rain

Tricia Galvin/Unsplash

As of yesterday, we've gotten twice the normal amount of rainfall we usually get in July.

That 2.83" is almost the same amount of rain as we got in April, May and June.

As our 90° temps cool into the low 80s, it's the perfect time to celebrate the 84th anniversary of 1936's "heat week;" the coolest temperature recorded that week (these were recorded by the lake, by the way) was 95° and the 106° on July 13 is the hottest temperature ever recorded in Duluth.

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Remember that 21-inch snowstorm we got last Thanksgiving?

You know; the one that shut everything down and people had to work from home and school was closed and we were shut up with our families and couldn't get out ... wow.

Copyright JR Kelsey. Used with permission.

Mother Nature's in no hurry to balance out our too-dry conditions, although a little rain the other did day help.

And it sure gave "the greening" a goose as quaking aspens and smaller trees began to leaf out, and tamaracks sprouted new needles.

But serendipity plays a role when the trees' new leaves, the hatching of small caterpillars, and the warbler migration all occur at the same time, and Larry says, this might be the year.

Markus/Flickr

As we enter the last weekend of summer, Larry says despite it being warmer and drier than usual, we're actually above normal, precipitation-wise, for the entire year thanks to this past week.

Frances Gunn/Unsplash

Red sky at night, sailors' delight.
Red sky at morning, sailors take warning...

Larry found that old adage true when a red sunrise this week gave way to rain and thunderstorms ...

Meanwhile, September is stacking up sensationally with winged ants, pelecinid wasps, glow worms, leaf color and avian migrants.

And there's no telling what you'll see if you take his advice and stroll into a patch of goldenrod.  Look for bumblebees and perhaps, a bearded naturalist!

Terry Priest/Flickr

Summer officially arrived Thursday morning at 5:07am.

Here in the Northland, the sun came up at 5:14am.

Today, it came up at 5:15am.

Leave it to Larry Weber to point out the days are already starting to get longer.

Jerry and Pat Donaho/Flickr

Larry Weber is enjoying the sunshine. pronghorn antelope and baby bison of South Dakota ... while here in the Northland, we're reminded of why he calls it the rainy season, and what was going on back around solstice time in June of 2012.

It's a dark and stormy  ... lunch hour ... on this Friday of Grandma's Marathon weekend ...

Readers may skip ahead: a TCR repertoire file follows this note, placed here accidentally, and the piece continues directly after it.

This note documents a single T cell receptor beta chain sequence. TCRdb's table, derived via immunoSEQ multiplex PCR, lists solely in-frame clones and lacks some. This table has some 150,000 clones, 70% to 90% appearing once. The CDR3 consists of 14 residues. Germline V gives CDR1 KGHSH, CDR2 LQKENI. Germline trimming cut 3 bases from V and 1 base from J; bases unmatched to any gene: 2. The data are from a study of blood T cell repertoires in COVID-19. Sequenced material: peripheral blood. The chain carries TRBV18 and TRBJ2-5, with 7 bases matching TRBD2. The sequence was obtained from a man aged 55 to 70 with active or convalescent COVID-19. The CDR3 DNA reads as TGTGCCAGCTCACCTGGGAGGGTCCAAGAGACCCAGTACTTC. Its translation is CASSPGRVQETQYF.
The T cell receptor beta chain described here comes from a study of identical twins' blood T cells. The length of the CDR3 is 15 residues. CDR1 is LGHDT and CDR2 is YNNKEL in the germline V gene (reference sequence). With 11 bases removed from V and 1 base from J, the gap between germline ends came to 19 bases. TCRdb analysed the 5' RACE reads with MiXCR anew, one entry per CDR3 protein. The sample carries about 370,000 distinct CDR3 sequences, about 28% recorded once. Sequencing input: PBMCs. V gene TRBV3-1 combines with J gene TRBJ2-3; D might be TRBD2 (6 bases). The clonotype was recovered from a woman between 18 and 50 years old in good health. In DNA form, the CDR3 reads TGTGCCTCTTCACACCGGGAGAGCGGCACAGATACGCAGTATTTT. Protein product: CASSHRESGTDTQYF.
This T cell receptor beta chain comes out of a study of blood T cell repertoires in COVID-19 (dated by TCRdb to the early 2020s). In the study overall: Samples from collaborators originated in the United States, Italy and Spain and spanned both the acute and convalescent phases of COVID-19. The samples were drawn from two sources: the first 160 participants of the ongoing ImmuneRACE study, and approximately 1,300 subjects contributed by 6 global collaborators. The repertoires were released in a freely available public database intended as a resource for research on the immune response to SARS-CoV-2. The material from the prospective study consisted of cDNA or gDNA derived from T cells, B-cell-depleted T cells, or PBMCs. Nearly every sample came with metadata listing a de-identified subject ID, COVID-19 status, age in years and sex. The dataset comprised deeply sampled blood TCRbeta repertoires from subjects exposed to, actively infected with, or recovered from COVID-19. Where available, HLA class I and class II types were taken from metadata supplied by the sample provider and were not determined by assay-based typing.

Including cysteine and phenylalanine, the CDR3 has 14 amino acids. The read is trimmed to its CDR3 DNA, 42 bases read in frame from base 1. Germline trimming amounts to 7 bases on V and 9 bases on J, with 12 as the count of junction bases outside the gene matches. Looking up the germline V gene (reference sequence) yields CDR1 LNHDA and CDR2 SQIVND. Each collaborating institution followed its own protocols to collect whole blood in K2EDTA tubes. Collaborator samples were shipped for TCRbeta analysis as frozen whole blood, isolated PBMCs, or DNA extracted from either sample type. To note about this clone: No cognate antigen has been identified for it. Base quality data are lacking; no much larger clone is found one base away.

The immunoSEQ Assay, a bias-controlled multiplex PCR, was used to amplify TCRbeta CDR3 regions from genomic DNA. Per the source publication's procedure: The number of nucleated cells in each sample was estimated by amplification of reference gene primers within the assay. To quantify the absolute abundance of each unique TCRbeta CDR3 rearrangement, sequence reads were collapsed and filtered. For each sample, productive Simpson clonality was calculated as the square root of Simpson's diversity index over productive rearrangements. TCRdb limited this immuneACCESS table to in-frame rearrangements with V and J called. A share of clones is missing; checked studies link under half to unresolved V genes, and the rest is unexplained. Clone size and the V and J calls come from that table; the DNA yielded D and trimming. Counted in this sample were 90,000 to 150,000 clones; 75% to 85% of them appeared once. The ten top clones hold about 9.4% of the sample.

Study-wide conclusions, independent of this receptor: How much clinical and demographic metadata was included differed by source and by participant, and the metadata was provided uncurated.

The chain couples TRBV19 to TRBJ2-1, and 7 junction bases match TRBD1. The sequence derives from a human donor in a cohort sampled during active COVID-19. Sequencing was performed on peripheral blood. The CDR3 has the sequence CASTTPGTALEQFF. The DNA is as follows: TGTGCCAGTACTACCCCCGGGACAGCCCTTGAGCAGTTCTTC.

Water Resource Management and Policy Extension Educator for Minnesota Sea Grant, John Bilotta shares work and ideas to help manage storm water run off.  He shares how green infrastructure is not just adding green space, but is also about reducing non permeable surfaces like roofs, roads and alleyways. 

What can you do? Build a rain garden and listen to The Sea Grant Files on KUMD.

MN Sea Grant

Eclipse 2017/NASA

Larry Weber says the difference between viewing a total eclipse and a partial eclipse is - literally - the difference between night and day.

But if a trip to the totality isn't in your plans, there are lots of ways to enjoy the eclipse, stay safe and even a helpful list of places who might be able to set you up with good eclipse-viewing optics.

David/Flickr

Master gardener Tom Kasper on what our rainy day/sunny day/ rainy day pattern might be good for.

Guy Sander (used with permission)

Larry Weber says the 2 1/2 inches of rain at his place this week means things are greening almost visibly.

Fiddlehead ferns that were just poking their heads from the soil last week are knee-high now, and if you have the time and patience, you'll be rewarded with good views of warblers.

In addition, Larry says he heard a visitor he hasn't heard at his place in over 20 years.

Bird eggs hatching
Lisa Johnson

Fireflies are out, so are baby mammals, insects, and the things that eat insects.

And Larry Weber says July is the month of fledglings.

Larry Weber on our rainy season: two-thirds of all the precipitation we get comes between May and September ... and most of that comes in June.

Ian Griffiths/Flickr

Frogs are calling, red maples are flowering, painted turtles are crowding logs to bask in the (scarce) sun ... 

and it's raining and cold.  Again.

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